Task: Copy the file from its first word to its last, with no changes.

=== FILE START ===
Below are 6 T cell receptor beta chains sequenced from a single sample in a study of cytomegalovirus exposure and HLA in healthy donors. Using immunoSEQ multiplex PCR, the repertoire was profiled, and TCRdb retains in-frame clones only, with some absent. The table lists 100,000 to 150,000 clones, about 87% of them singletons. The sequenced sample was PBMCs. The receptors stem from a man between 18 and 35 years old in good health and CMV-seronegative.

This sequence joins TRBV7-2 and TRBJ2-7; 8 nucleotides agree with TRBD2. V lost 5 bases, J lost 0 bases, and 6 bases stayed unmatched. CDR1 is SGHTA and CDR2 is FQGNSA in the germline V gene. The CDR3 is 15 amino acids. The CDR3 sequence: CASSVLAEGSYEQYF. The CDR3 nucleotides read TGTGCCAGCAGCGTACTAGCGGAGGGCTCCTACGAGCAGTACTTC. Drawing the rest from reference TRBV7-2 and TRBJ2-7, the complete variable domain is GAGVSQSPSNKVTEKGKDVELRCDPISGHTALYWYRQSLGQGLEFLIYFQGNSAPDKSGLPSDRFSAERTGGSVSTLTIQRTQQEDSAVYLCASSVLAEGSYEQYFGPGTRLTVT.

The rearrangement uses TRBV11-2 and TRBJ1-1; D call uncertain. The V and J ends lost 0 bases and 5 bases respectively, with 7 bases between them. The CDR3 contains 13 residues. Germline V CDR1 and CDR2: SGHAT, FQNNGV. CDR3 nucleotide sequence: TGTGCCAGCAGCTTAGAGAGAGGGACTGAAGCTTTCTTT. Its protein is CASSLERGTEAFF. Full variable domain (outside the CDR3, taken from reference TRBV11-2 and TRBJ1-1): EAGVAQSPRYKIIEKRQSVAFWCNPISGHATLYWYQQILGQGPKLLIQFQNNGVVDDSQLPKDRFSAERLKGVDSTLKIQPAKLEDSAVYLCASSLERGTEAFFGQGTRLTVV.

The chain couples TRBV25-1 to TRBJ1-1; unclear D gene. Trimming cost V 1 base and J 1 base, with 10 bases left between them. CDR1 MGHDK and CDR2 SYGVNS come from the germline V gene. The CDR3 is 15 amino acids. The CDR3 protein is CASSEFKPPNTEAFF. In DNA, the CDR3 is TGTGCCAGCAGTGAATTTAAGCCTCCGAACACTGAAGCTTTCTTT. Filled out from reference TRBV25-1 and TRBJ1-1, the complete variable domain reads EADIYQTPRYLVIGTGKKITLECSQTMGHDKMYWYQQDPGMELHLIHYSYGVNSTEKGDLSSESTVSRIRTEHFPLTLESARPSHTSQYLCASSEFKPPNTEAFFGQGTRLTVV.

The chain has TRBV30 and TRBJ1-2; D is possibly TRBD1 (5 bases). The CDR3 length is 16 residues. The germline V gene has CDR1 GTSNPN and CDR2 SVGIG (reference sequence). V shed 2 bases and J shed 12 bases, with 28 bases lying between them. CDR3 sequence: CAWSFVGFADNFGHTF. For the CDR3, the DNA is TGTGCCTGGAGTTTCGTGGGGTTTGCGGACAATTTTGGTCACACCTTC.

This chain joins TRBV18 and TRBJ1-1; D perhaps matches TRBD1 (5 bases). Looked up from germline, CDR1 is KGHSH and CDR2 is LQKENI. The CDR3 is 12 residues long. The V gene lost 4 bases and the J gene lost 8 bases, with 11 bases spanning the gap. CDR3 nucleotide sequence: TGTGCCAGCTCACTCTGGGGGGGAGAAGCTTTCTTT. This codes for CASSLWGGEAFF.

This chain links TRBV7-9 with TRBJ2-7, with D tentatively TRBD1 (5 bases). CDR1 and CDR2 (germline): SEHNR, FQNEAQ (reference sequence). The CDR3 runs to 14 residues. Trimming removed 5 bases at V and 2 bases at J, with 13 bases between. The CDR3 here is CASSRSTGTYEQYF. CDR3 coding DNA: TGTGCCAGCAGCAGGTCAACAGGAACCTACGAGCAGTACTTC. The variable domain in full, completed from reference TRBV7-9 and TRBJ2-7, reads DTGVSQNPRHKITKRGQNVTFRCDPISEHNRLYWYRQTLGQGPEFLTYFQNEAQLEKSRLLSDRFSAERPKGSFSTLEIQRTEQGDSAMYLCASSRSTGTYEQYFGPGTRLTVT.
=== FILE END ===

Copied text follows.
Below are 6 T cell receptor beta chains sequenced from a single sample in a study of cytomegalovirus exposure and HLA in healthy donors. Using immunoSEQ multiplex PCR, the repertoire was profiled, and TCRdb retains in-frame clones only, with some absent. The table lists 100,000 to 150,000 clones, about 87% of them singletons. The sequenced sample was PBMCs. The receptors stem from a man between 18 and 35 years old in good health and CMV-seronegative.

This sequence joins TRBV7-2 and TRBJ2-7; 8 nucleotides agree with TRBD2. V lost 5 bases, J lost 0 bases, and 6 bases stayed unmatched. CDR1 is SGHTA and CDR2 is FQGNSA in the germline V gene. The CDR3 is 15 amino acids. The CDR3 sequence: CASSVLAEGSYEQYF. The CDR3 nucleotides read TGTGCCAGCAGCGTACTAGCGGAGGGCTCCTACGAGCAGTACTTC. Drawing the rest from reference TRBV7-2 and TRBJ2-7, the complete variable domain is GAGVSQSPSNKVTEKGKDVELRCDPISGHTALYWYRQSLGQGLEFLIYFQGNSAPDKSGLPSDRFSAERTGGSVSTLTIQRTQQEDSAVYLCASSVLAEGSYEQYFGPGTRLTVT.

The rearrangement uses TRBV11-2 and TRBJ1-1; D call uncertain. The V and J ends lost 0 bases and 5 bases respectively, with 7 bases between them. The CDR3 contains 13 residues. Germline V CDR1 and CDR2: SGHAT, FQNNGV. CDR3 nucleotide sequence: TGTGCCAGCAGCTTAGAGAGAGGGACTGAAGCTTTCTTT. Its protein is CASSLERGTEAFF. Full variable domain (outside the CDR3, taken from reference TRBV11-2 and TRBJ1-1): EAGVAQSPRYKIIEKRQSVAFWCNPISGHATLYWYQQILGQGPKLLIQFQNNGVVDDSQLPKDRFSAERLKGVDSTLKIQPAKLEDSAVYLCASSLERGTEAFFGQGTRLTVV.

The chain couples TRBV25-1 to TRBJ1-1; unclear D gene. Trimming cost V 1 base and J 1 base, with 10 bases left between them. CDR1 MGHDK and CDR2 SYGVNS come from the germline V gene. The CDR3 is 15 amino acids. The CDR3 protein is CASSEFKPPNTEAFF. In DNA, the CDR3 is TGTGCCAGCAGTGAATTTAAGCCTCCGAACACTGAAGCTTTCTTT. Filled out from reference TRBV25-1 and TRBJ1-1, the complete variable domain reads EADIYQTPRYLVIGTGKKITLECSQTMGHDKMYWYQQDPGMELHLIHYSYGVNSTEKGDLSSESTVSRIRTEHFPLTLESARPSHTSQYLCASSEFKPPNTEAFFGQGTRLTVV.

The chain has TRBV30 and TRBJ1-2; D is possibly TRBD1 (5 bases). The CDR3 length is 16 residues. The germline V gene has CDR1 GTSNPN and CDR2 SVGIG (reference sequence). V shed 2 bases and J shed 12 bases, with 28 bases lying between them. CDR3 sequence: CAWSFVGFADNFGHTF. For the CDR3, the DNA is TGTGCCTGGAGTTTCGTGGGGTTTGCGGACAATTTTGGTCACACCTTC.

This chain joins TRBV18 and TRBJ1-1; D perhaps matches TRBD1 (5 bases). Looked up from germline, CDR1 is KGHSH and CDR2 is LQKENI. The CDR3 is 12 residues long. The V gene lost 4 bases and the J gene lost 8 bases, with 11 bases spanning the gap. CDR3 nucleotide sequence: TGTGCCAGCTCACTCTGGGGGGGAGAAGCTTTCTTT. This codes for CASSLWGGEAFF.

This chain links TRBV7-9 with TRBJ2-7, with D tentatively TRBD1 (5 bases). CDR1 and CDR2 (germline): SEHNR, FQNEAQ (reference sequence). The CDR3 runs to 14 residues. Trimming removed 5 bases at V and 2 bases at J, with 13 bases between. The CDR3 here is CASSRSTGTYEQYF. CDR3 coding DNA: TGTGCCAGCAGCAGGTCAACAGGAACCTACGAGCAGTACTTC. The variable domain in full, completed from reference TRBV7-9 and TRBJ2-7, reads DTGVSQNPRHKITKRGQNVTFRCDPISEHNRLYWYRQTLGQGPEFLTYFQNEAQLEKSRLLSDRFSAERPKGSFSTLEIQRTEQGDSAMYLCASSRSTGTYEQYFGPGTRLTVT.